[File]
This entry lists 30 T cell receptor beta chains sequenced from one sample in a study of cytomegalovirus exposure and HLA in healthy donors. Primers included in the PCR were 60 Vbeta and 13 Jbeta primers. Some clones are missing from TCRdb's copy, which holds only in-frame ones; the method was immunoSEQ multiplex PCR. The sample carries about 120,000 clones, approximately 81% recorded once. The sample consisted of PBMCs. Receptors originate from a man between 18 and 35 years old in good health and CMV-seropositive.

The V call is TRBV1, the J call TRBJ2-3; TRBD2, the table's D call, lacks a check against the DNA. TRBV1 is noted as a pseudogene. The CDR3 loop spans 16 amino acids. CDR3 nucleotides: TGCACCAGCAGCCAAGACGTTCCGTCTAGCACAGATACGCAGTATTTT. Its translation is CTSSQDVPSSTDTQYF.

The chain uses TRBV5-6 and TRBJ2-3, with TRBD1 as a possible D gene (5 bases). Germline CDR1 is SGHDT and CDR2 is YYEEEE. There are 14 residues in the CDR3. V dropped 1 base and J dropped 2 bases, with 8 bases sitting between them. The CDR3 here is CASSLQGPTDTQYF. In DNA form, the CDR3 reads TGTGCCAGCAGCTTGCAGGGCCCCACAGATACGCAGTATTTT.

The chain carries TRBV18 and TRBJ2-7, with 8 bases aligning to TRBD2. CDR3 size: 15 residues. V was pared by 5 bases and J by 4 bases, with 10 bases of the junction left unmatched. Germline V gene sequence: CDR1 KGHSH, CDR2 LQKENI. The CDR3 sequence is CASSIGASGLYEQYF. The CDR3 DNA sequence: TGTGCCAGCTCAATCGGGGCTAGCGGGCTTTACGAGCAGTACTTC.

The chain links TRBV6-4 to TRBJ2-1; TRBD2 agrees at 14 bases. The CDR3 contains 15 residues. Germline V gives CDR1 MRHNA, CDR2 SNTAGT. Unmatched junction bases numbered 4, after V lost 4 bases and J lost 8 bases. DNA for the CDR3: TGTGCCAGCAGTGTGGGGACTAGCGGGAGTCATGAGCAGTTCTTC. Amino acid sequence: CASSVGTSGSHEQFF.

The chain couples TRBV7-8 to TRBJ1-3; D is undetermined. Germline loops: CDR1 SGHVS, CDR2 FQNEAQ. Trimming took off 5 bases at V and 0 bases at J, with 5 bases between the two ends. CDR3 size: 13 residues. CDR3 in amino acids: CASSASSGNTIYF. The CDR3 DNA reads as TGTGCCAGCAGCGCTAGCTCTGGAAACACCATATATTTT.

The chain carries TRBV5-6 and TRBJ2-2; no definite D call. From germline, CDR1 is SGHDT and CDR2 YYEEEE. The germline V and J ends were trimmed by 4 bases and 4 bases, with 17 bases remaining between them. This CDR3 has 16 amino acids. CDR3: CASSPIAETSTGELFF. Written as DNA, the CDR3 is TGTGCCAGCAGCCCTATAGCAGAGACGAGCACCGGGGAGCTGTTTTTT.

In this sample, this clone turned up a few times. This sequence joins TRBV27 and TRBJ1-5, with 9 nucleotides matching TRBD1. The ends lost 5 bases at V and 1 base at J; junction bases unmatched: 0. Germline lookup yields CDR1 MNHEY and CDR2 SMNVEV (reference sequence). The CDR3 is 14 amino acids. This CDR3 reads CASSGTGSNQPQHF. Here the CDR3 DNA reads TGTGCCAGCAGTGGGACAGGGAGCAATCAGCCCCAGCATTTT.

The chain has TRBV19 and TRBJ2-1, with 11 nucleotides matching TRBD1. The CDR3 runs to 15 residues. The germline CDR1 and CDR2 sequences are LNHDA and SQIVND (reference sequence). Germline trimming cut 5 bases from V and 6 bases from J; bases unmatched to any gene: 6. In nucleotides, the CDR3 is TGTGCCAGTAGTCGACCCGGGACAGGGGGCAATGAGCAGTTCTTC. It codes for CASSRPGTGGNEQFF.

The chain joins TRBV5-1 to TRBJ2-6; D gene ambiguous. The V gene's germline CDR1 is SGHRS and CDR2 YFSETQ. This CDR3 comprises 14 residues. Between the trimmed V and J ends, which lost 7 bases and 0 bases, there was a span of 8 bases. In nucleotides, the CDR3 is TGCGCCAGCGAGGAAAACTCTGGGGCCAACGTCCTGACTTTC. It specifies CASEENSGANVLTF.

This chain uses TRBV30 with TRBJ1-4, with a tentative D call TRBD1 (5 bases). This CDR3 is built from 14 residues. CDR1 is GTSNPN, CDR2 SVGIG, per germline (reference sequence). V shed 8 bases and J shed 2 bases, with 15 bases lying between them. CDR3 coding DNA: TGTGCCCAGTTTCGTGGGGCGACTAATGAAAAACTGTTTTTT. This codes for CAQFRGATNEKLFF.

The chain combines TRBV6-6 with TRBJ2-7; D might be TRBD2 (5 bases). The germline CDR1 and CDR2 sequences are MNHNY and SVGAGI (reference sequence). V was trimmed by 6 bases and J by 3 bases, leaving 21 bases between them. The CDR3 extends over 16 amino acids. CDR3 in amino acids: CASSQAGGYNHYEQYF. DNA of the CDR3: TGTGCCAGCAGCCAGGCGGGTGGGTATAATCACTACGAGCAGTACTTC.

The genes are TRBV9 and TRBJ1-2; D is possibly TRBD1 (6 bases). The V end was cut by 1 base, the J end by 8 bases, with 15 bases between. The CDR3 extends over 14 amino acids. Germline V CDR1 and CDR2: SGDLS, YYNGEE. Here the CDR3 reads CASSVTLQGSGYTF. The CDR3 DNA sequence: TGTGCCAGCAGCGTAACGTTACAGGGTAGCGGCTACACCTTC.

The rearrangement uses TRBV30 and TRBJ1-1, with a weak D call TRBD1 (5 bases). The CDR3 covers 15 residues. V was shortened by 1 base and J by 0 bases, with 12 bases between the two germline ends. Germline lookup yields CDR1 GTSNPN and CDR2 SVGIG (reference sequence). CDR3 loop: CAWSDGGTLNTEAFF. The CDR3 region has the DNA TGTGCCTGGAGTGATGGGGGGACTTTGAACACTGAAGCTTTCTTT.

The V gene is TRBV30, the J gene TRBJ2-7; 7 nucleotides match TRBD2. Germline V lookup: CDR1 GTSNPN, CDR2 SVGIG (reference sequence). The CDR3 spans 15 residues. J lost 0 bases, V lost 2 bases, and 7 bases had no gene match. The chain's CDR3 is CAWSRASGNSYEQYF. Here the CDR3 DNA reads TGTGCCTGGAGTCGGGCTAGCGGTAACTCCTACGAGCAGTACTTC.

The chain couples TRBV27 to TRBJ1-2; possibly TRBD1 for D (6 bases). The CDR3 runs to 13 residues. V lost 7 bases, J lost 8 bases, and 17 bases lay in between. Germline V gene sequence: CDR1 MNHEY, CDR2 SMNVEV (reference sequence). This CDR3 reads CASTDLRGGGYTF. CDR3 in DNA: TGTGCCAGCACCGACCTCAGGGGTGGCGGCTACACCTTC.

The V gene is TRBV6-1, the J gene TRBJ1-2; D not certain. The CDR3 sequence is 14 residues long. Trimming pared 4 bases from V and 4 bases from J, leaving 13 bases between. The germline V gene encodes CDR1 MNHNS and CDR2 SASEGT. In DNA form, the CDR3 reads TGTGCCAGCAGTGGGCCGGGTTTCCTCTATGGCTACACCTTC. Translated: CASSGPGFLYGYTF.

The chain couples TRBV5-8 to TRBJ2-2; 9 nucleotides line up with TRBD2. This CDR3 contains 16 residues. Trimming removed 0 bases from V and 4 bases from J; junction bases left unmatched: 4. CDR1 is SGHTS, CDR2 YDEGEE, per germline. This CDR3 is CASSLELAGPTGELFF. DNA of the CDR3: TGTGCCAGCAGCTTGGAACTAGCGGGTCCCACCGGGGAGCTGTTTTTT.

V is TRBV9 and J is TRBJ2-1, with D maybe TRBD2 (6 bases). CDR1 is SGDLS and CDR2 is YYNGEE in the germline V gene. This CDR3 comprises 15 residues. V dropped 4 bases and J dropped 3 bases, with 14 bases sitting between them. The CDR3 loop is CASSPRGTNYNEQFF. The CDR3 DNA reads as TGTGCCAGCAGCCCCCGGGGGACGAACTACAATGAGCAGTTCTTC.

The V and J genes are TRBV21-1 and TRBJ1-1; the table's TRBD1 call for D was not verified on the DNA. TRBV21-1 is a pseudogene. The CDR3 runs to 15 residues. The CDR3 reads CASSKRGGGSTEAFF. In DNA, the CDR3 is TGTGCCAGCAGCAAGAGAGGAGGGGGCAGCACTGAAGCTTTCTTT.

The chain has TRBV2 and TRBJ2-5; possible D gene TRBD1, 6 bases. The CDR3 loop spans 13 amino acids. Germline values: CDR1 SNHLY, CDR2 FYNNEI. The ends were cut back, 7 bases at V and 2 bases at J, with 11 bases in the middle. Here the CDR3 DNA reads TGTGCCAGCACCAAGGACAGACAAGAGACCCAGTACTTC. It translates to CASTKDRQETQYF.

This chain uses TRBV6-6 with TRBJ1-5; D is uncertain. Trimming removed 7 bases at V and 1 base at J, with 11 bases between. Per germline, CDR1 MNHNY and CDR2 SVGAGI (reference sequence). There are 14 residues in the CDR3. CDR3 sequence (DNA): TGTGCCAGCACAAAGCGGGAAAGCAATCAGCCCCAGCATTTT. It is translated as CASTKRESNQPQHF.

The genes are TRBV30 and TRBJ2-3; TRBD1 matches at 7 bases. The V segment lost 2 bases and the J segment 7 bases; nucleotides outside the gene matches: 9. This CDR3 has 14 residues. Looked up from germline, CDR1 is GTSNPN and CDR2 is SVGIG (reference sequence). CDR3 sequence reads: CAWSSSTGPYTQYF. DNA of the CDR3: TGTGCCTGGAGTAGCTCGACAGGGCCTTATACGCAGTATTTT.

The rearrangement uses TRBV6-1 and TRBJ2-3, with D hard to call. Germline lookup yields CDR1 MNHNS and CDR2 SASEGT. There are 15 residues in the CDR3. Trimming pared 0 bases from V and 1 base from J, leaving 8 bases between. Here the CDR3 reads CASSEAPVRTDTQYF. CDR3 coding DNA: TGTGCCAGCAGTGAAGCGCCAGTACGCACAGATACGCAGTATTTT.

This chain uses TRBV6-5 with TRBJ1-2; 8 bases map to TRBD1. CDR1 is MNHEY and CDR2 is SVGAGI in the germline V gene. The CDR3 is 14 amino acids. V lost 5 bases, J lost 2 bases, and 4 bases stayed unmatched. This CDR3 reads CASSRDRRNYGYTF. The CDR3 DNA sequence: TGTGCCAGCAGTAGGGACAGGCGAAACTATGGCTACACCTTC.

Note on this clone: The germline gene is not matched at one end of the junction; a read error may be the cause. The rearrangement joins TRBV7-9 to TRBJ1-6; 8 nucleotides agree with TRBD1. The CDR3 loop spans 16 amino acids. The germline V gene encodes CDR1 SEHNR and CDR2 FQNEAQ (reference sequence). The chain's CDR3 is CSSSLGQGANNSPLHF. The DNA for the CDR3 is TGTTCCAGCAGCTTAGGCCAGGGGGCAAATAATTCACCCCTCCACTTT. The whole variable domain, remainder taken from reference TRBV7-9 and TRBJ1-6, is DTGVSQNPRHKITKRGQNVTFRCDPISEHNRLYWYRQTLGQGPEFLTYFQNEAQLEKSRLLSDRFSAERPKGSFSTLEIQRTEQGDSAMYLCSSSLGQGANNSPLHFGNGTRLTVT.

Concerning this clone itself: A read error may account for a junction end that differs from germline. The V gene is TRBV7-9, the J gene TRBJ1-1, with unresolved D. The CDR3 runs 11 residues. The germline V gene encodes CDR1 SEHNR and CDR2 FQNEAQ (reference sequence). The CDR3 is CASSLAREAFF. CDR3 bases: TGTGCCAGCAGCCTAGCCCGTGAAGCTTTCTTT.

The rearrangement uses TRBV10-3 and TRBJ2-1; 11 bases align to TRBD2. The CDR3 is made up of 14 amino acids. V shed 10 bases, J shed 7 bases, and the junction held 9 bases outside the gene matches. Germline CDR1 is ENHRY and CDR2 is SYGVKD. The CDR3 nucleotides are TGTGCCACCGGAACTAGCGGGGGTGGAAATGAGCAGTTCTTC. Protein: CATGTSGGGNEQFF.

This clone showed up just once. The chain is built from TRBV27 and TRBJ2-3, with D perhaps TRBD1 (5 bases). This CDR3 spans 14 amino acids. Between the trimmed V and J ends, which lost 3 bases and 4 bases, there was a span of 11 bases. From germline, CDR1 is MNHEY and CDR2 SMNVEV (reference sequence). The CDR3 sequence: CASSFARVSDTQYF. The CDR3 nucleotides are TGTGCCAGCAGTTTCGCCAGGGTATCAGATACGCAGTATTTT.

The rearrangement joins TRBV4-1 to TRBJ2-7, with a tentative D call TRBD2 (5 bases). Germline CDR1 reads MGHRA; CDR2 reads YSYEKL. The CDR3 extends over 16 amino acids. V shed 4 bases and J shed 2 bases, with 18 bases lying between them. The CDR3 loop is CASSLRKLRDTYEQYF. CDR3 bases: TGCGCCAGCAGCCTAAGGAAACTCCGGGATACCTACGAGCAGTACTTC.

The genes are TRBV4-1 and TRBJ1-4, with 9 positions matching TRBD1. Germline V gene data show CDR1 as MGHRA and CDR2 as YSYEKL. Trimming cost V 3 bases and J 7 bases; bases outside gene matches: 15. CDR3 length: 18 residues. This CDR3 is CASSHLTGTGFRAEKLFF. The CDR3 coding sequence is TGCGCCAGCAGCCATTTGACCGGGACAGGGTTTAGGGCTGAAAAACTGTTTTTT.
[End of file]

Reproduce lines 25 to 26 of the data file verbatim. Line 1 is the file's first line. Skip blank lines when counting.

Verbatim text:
This chain uses TRBV6-5 with TRBJ1-2; 8 bases map to TRBD1. CDR1 is MNHEY and CDR2 is SVGAGI in the germline V gene. The CDR3 is 14 amino acids. V lost 5 bases, J lost 2 bases, and 4 bases stayed unmatched. This CDR3 reads CASSRDRRNYGYTF. The CDR3 DNA sequence: TGTGCCAGCAGTAGGGACAGGCGAAACTATGGCTACACCTTC.

Note on this clone: The germline gene is not matched at one end of the junction; a read error may be the cause. The rearrangement joins TRBV7-9 to TRBJ1-6; 8 nucleotides agree with TRBD1. The CDR3 loop spans 16 amino acids. The germline V gene encodes CDR1 SEHNR and CDR2 FQNEAQ (reference sequence). The chain's CDR3 is CSSSLGQGANNSPLHF. The DNA for the CDR3 is TGTTCCAGCAGCTTAGGCCAGGGGGCAAATAATTCACCCCTCCACTTT. The whole variable domain, remainder taken from reference TRBV7-9 and TRBJ1-6, is DTGVSQNPRHKITKRGQNVTFRCDPISEHNRLYWYRQTLGQGPEFLTYFQNEAQLEKSRLLSDRFSAERPKGSFSTLEIQRTEQGDSAMYLCSSSLGQGANNSPLHFGNGTRLTVT.